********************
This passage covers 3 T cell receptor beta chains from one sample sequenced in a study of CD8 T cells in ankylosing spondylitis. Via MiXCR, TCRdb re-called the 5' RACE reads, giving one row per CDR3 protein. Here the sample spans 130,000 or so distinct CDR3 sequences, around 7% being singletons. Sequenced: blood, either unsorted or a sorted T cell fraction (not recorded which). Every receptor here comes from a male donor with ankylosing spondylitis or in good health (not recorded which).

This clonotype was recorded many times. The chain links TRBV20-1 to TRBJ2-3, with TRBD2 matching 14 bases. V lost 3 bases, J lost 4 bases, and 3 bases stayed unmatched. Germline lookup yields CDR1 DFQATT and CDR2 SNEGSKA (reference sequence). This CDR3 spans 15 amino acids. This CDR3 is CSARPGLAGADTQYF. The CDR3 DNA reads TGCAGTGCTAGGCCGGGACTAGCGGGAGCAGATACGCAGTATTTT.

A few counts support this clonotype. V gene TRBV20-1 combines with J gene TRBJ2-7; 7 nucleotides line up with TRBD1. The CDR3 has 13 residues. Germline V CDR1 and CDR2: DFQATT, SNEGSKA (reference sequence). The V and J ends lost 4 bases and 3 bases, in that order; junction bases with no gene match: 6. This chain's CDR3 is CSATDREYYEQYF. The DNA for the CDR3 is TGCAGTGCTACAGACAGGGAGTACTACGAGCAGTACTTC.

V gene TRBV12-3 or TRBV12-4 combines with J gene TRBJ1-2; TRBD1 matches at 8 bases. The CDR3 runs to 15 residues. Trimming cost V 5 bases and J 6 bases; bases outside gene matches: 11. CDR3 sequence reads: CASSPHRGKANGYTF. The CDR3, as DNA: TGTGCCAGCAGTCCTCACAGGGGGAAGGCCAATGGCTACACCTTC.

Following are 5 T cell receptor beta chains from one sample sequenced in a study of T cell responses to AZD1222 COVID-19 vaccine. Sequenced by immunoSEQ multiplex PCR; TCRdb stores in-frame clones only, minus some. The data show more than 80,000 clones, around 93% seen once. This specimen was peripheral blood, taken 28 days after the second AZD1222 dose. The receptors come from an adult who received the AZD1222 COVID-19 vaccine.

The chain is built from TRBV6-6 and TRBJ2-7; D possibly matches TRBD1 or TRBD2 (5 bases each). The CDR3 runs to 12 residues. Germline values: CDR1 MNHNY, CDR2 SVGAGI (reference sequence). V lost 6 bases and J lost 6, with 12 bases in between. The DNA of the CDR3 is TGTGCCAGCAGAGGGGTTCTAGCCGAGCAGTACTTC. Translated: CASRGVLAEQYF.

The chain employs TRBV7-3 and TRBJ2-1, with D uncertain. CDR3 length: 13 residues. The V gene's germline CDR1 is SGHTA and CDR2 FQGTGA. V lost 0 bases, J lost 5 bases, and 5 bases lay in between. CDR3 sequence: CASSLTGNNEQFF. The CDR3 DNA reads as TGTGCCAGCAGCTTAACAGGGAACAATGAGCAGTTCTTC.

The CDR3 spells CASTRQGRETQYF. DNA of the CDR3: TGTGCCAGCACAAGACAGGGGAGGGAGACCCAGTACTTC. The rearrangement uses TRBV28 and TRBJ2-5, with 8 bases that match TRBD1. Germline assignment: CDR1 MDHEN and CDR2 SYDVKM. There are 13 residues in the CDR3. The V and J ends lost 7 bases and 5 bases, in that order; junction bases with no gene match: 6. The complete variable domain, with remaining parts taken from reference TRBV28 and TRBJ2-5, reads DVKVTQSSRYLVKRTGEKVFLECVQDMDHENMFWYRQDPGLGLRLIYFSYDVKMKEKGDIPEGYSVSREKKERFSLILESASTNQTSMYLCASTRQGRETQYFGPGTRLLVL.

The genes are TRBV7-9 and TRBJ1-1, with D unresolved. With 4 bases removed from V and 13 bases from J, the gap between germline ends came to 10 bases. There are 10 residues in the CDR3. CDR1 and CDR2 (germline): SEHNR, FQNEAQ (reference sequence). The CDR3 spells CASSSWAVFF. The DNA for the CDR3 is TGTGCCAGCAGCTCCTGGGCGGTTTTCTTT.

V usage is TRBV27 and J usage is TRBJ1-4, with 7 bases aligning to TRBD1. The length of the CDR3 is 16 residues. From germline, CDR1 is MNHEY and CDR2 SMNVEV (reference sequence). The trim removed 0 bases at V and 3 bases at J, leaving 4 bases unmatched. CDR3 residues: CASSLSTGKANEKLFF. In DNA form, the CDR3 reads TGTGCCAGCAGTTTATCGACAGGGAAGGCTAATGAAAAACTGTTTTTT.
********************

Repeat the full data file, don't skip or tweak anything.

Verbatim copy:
This passage covers 3 T cell receptor beta chains from one sample sequenced in a study of CD8 T cells in ankylosing spondylitis. Via MiXCR, TCRdb re-called the 5' RACE reads, giving one row per CDR3 protein. Here the sample spans 130,000 or so distinct CDR3 sequences, around 7% being singletons. Sequenced: blood, either unsorted or a sorted T cell fraction (not recorded which). Every receptor here comes from a male donor with ankylosing spondylitis or in good health (not recorded which).

This clonotype was recorded many times. The chain links TRBV20-1 to TRBJ2-3, with TRBD2 matching 14 bases. V lost 3 bases, J lost 4 bases, and 3 bases stayed unmatched. Germline lookup yields CDR1 DFQATT and CDR2 SNEGSKA (reference sequence). This CDR3 spans 15 amino acids. This CDR3 is CSARPGLAGADTQYF. The CDR3 DNA reads TGCAGTGCTAGGCCGGGACTAGCGGGAGCAGATACGCAGTATTTT.

A few counts support this clonotype. V gene TRBV20-1 combines with J gene TRBJ2-7; 7 nucleotides line up with TRBD1. The CDR3 has 13 residues. Germline V CDR1 and CDR2: DFQATT, SNEGSKA (reference sequence). The V and J ends lost 4 bases and 3 bases, in that order; junction bases with no gene match: 6. This chain's CDR3 is CSATDREYYEQYF. The DNA for the CDR3 is TGCAGTGCTACAGACAGGGAGTACTACGAGCAGTACTTC.

V gene TRBV12-3 or TRBV12-4 combines with J gene TRBJ1-2; TRBD1 matches at 8 bases. The CDR3 runs to 15 residues. Trimming cost V 5 bases and J 6 bases; bases outside gene matches: 11. CDR3 sequence reads: CASSPHRGKANGYTF. The CDR3, as DNA: TGTGCCAGCAGTCCTCACAGGGGGAAGGCCAATGGCTACACCTTC.

Following are 5 T cell receptor beta chains from one sample sequenced in a study of T cell responses to AZD1222 COVID-19 vaccine. Sequenced by immunoSEQ multiplex PCR; TCRdb stores in-frame clones only, minus some. The data show more than 80,000 clones, around 93% seen once. This specimen was peripheral blood, taken 28 days after the second AZD1222 dose. The receptors come from an adult who received the AZD1222 COVID-19 vaccine.

The chain is built from TRBV6-6 and TRBJ2-7; D possibly matches TRBD1 or TRBD2 (5 bases each). The CDR3 runs to 12 residues. Germline values: CDR1 MNHNY, CDR2 SVGAGI (reference sequence). V lost 6 bases and J lost 6, with 12 bases in between. The DNA of the CDR3 is TGTGCCAGCAGAGGGGTTCTAGCCGAGCAGTACTTC. Translated: CASRGVLAEQYF.

The chain employs TRBV7-3 and TRBJ2-1, with D uncertain. CDR3 length: 13 residues. The V gene's germline CDR1 is SGHTA and CDR2 FQGTGA. V lost 0 bases, J lost 5 bases, and 5 bases lay in between. CDR3 sequence: CASSLTGNNEQFF. The CDR3 DNA reads as TGTGCCAGCAGCTTAACAGGGAACAATGAGCAGTTCTTC.

The CDR3 spells CASTRQGRETQYF. DNA of the CDR3: TGTGCCAGCACAAGACAGGGGAGGGAGACCCAGTACTTC. The rearrangement uses TRBV28 and TRBJ2-5, with 8 bases that match TRBD1. Germline assignment: CDR1 MDHEN and CDR2 SYDVKM. There are 13 residues in the CDR3. The V and J ends lost 7 bases and 5 bases, in that order; junction bases with no gene match: 6. The complete variable domain, with remaining parts taken from reference TRBV28 and TRBJ2-5, reads DVKVTQSSRYLVKRTGEKVFLECVQDMDHENMFWYRQDPGLGLRLIYFSYDVKMKEKGDIPEGYSVSREKKERFSLILESASTNQTSMYLCASTRQGRETQYFGPGTRLLVL.

The genes are TRBV7-9 and TRBJ1-1, with D unresolved. With 4 bases removed from V and 13 bases from J, the gap between germline ends came to 10 bases. There are 10 residues in the CDR3. CDR1 and CDR2 (germline): SEHNR, FQNEAQ (reference sequence). The CDR3 spells CASSSWAVFF. The DNA for the CDR3 is TGTGCCAGCAGCTCCTGGGCGGTTTTCTTT.

V usage is TRBV27 and J usage is TRBJ1-4, with 7 bases aligning to TRBD1. The length of the CDR3 is 16 residues. From germline, CDR1 is MNHEY and CDR2 SMNVEV (reference sequence). The trim removed 0 bases at V and 3 bases at J, leaving 4 bases unmatched. CDR3 residues: CASSLSTGKANEKLFF. In DNA form, the CDR3 reads TGTGCCAGCAGTTTATCGACAGGGAAGGCTAATGAAAAACTGTTTTTT.